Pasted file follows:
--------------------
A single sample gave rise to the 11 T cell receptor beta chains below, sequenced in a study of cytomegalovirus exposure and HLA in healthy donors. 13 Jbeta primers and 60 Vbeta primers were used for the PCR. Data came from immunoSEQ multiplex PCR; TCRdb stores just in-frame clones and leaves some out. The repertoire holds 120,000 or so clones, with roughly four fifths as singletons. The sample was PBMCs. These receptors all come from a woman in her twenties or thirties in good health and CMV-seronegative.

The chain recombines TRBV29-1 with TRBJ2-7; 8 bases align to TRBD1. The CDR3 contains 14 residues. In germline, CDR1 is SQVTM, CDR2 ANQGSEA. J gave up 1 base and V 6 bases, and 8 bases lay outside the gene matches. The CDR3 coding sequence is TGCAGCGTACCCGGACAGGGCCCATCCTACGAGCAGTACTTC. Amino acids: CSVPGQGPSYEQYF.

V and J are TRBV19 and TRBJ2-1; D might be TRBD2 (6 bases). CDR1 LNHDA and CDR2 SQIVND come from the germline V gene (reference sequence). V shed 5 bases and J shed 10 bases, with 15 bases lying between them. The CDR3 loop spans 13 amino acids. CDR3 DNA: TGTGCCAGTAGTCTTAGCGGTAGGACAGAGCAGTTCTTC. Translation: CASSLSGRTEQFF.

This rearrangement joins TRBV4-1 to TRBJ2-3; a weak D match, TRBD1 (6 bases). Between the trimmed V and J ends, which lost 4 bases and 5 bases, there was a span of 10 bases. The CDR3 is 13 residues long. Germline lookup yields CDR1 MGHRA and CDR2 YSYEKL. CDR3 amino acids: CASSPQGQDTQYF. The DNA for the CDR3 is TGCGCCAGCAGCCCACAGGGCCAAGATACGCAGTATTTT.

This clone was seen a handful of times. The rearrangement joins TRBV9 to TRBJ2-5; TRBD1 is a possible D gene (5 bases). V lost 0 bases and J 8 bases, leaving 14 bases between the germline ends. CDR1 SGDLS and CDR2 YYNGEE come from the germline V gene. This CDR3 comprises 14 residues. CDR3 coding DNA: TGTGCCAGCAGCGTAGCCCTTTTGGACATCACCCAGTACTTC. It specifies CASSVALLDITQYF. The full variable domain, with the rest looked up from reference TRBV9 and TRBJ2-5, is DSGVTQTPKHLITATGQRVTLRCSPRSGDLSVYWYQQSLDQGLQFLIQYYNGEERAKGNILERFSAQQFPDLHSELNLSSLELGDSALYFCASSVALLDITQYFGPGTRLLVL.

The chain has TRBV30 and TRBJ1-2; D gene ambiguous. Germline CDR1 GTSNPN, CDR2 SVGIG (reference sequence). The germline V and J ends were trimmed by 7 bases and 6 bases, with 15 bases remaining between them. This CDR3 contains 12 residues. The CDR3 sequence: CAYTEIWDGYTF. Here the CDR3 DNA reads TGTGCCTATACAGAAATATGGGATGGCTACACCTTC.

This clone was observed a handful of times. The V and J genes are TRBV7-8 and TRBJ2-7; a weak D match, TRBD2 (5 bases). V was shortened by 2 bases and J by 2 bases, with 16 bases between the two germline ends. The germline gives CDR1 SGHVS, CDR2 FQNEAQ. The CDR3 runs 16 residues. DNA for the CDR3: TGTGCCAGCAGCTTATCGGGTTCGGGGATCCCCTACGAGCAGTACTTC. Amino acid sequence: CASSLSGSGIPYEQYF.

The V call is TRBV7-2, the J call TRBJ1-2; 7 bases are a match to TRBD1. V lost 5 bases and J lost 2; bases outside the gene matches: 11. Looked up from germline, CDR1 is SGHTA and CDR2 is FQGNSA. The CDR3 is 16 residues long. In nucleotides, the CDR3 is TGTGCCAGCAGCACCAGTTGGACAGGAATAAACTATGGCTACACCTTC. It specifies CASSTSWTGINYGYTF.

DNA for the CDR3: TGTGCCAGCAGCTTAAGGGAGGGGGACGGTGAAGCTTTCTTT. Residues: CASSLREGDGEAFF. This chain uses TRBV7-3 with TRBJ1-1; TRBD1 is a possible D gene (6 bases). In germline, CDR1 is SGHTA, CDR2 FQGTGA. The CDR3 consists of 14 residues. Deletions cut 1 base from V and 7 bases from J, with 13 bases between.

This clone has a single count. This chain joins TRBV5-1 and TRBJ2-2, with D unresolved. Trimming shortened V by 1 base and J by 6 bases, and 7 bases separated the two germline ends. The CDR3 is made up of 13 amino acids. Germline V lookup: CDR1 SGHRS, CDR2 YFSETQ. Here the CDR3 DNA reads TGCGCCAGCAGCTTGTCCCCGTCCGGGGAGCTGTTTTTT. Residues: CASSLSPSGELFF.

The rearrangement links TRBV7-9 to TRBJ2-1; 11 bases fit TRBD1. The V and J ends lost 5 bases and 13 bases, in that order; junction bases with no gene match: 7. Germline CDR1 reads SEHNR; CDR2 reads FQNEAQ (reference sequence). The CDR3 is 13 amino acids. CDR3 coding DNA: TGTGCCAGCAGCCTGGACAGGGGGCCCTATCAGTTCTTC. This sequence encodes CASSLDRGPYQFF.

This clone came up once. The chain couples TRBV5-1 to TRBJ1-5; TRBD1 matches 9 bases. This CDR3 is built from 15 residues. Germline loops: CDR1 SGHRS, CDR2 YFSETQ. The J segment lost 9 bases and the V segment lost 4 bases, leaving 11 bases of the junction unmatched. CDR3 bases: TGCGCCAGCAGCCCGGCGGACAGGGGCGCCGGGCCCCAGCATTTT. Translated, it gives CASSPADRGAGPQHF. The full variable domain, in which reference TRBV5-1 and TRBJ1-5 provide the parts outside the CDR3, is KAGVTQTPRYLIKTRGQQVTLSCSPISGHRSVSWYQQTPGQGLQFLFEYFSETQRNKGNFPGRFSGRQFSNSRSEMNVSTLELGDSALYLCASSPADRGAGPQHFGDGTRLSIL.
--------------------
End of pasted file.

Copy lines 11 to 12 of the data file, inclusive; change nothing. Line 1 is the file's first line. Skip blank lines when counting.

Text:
The rearrangement links TRBV7-9 to TRBJ2-1; 11 bases fit TRBD1. The V and J ends lost 5 bases and 13 bases, in that order; junction bases with no gene match: 7. Germline CDR1 reads SEHNR; CDR2 reads FQNEAQ (reference sequence). The CDR3 is 13 amino acids. CDR3 coding DNA: TGTGCCAGCAGCCTGGACAGGGGGCCCTATCAGTTCTTC. This sequence encodes CASSLDRGPYQFF.

This clone came up once. The chain couples TRBV5-1 to TRBJ1-5; TRBD1 matches 9 bases. This CDR3 is built from 15 residues. Germline loops: CDR1 SGHRS, CDR2 YFSETQ. The J segment lost 9 bases and the V segment lost 4 bases, leaving 11 bases of the junction unmatched. CDR3 bases: TGCGCCAGCAGCCCGGCGGACAGGGGCGCCGGGCCCCAGCATTTT. Translated, it gives CASSPADRGAGPQHF. The full variable domain, in which reference TRBV5-1 and TRBJ1-5 provide the parts outside the CDR3, is KAGVTQTPRYLIKTRGQQVTLSCSPISGHRSVSWYQQTPGQGLQFLFEYFSETQRNKGNFPGRFSGRQFSNSRSEMNVSTLELGDSALYLCASSPADRGAGPQHFGDGTRLSIL.